The Trojan Marinex BWT system is purpose-built for the marine environment and provides filtration + ultraviolet treatment in a single, compact unit. Our compact technology integration is unique. Others keep their treatment methods separate, which increases footprint and makes for cumbersome retrofitting.
Listen in as Andrew Daley (Trojan Marinex Product Specialist) chats with Marine Log Magazine about the importance of a compact ballast water treatment system and how, with in-depth research and rigorous product development, we were able to engineer a system that is up to 50% smaller than others in the industry.
We are excited to be taking part in the 2016 North American installment of BWMTech (September 26 – 29 in Miami, Florida). This conference continues to provide an interactive forum for shipowners, ship yards, system manufacturers and government regulators to share ideas and strategies about ballast water treatment.
Core themes this year include:
- Examining current regulations and evaluating their impact on the maritime industry
- Practical tips for installation and operation of ballast water treatment systems
- Developing current technology and improving ballast water treatment system efficiency
- Progress with Type Approval applications
- Preparing for compliance and identifying problem areas
We are honored to be asked to speak at various workshops and industry events each year. At BWMTech 2016 – North America, Brian Petri (Trojan Technologies’ Research Director) and Andrew Daley (Trojan Marinex Product Specialist) are both part of the speaker lineup. They will be participating in the following interactive panel discussions:
Tuesday, September 27, 10:55 – 11:55
Understanding the use of the MPN method in ballast water testing
- How is the MPN method adapted to ballast water testing?
- Understanding validation for methods used in the Environmental Technology Verification (ETV) Program protocol
Tuesday, September 27, 14:15 – 15:15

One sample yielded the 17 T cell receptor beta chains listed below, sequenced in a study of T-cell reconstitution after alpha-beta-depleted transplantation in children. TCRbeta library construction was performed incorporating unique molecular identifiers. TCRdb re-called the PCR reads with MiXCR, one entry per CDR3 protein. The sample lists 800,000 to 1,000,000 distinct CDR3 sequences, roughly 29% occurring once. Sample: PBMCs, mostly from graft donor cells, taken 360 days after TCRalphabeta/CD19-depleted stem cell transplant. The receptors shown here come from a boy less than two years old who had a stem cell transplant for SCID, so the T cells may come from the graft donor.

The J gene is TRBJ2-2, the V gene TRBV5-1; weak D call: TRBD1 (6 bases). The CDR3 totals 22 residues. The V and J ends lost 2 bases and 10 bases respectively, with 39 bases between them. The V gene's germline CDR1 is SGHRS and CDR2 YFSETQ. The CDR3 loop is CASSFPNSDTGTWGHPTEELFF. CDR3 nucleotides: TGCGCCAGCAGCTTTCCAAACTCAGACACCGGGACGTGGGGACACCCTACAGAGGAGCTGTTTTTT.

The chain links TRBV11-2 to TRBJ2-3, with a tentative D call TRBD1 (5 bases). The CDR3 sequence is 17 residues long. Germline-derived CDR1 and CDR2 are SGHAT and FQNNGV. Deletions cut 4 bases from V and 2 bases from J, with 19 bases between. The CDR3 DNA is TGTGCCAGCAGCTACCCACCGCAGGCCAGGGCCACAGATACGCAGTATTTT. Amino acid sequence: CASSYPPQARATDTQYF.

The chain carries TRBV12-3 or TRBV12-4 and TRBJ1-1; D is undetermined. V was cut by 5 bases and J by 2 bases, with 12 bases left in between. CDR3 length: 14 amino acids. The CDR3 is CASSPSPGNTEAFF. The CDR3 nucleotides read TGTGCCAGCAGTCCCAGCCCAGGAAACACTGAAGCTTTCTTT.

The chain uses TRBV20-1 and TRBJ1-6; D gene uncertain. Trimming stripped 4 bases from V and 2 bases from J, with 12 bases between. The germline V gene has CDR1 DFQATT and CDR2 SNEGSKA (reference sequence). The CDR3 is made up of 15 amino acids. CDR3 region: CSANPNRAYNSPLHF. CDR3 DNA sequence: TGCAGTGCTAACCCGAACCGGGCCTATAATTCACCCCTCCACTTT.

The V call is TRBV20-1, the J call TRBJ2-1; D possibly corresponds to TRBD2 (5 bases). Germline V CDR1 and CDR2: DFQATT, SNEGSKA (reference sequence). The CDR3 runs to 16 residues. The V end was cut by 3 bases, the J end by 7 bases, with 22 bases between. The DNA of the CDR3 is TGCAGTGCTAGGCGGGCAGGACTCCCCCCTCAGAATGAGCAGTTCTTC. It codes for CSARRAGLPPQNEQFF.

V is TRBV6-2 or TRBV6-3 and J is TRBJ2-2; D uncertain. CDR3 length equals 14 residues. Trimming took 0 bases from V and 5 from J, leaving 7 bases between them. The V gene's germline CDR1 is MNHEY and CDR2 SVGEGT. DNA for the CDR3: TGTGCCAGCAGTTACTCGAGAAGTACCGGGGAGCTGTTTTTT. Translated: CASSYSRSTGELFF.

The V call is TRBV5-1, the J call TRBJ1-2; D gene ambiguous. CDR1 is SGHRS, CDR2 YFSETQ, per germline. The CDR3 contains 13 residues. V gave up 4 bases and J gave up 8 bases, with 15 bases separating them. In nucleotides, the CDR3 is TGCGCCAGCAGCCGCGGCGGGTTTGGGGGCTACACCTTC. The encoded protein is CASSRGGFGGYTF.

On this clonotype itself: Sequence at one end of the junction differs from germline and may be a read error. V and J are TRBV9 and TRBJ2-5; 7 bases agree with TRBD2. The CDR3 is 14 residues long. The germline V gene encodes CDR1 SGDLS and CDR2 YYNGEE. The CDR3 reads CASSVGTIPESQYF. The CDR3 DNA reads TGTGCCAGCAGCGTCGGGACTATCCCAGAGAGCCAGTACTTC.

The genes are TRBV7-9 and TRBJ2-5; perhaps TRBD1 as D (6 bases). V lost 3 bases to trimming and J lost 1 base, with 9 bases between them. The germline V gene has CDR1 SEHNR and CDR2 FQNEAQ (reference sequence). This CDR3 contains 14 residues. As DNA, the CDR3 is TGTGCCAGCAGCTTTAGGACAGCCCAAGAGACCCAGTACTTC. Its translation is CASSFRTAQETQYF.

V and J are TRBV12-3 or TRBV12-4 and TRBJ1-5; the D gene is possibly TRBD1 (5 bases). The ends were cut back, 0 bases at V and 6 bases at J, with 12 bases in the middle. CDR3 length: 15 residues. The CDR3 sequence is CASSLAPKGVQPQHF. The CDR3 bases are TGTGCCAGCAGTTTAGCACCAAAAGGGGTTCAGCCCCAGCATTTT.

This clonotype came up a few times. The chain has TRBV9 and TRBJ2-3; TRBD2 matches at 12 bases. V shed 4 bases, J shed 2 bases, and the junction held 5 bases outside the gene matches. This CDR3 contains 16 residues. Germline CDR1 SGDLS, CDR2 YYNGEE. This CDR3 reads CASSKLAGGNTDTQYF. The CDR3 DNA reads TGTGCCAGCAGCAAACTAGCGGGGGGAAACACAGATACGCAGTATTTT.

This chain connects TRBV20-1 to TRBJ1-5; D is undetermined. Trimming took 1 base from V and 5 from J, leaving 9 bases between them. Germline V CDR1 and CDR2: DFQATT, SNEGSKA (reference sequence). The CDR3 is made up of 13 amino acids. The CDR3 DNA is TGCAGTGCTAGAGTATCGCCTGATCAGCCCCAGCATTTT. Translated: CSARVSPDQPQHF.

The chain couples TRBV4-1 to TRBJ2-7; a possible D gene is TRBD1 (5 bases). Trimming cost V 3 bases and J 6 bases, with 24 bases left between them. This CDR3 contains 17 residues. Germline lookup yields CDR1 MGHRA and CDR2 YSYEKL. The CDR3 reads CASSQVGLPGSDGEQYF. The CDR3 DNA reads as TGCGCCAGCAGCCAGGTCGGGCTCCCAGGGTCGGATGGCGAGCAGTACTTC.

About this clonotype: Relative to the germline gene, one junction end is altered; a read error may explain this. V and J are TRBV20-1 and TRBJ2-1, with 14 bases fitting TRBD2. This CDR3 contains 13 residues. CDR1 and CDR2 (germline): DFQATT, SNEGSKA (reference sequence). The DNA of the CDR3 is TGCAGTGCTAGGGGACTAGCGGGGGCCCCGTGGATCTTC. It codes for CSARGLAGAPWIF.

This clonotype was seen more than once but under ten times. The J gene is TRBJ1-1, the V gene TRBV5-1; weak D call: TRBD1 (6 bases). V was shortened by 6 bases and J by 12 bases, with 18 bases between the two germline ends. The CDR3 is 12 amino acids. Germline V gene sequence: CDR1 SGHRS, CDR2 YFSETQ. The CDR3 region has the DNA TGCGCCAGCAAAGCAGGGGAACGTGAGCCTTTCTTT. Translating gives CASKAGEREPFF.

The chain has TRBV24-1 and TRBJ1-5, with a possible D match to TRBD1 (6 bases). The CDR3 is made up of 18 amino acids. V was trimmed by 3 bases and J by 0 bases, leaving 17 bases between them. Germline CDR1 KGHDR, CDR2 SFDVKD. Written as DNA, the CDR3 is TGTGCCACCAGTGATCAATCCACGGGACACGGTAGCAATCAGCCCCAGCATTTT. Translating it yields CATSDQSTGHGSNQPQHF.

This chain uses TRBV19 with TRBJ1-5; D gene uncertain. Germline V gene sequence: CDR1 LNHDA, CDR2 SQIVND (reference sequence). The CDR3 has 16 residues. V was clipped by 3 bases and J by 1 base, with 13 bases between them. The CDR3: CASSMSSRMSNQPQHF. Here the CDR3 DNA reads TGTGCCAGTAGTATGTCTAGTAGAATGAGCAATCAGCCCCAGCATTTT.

Manufacturers’ question time
- Having heard about the key factors to consider in system installation, get to grips with the different systems available on the market. Each manufacturer will join your table for a 10 minute quick-fire discussion, so make the most of this opportunity. The discussion will then be opened out to the floor for a final Q&A.
We hope to see you in Miami!
The ratification of the International Maritime Organization (IMO) Ballast Water Management (BWM) Convention has set the date in which the Convention will enter into force and, subsequently, when the standards in regulations D-1 and D-2 will begin being enforced under Port State Control (outside of the U.S.).
Starting September 8, 2017, vessels with greater than 400 gross tonnage will be required to manage ballast water by either installing a ballast water treatment system or performing ballast water exchange (BWE). All vessels must also maintain a ballast water management plan and record book.
- THE RISKS ASSOCIATED WITH BALLAST WATER EXCHANGE:
- Operations are more hazardous than normal port operations
- Could result in lengthy delays
- Operations may put the safety of the vessel in jeopardy; careful planning is required
What Is Ballast Water Exchange?
BWE involves the substitution of water in vessel’s ballast tanks in an effort to limit the probability of transferring and introducing aquatic invasive species into waterways. This substitution can be accomplished by utilizing one of three methods deemed acceptable by the IMO. These methods include sequential, flow-through, and dilution.
BWE is an interim requirement for existing vessels without a treatment system installed. Regulations state that exchange be conducted at least 200 nautical miles from land and in water at least 200m in depth, otherwise in water at least 200m in depth and as far from land as possible or in a designated BWE area. Upon a vessel’s first renewal survey after September 8, 2017, BWE is no longer permitted, as it is at this time that the vessel must begin complying with D-2 ballast water discharge standards.
Three Reasons Why BWE May Not Be Appropriate For All Vessels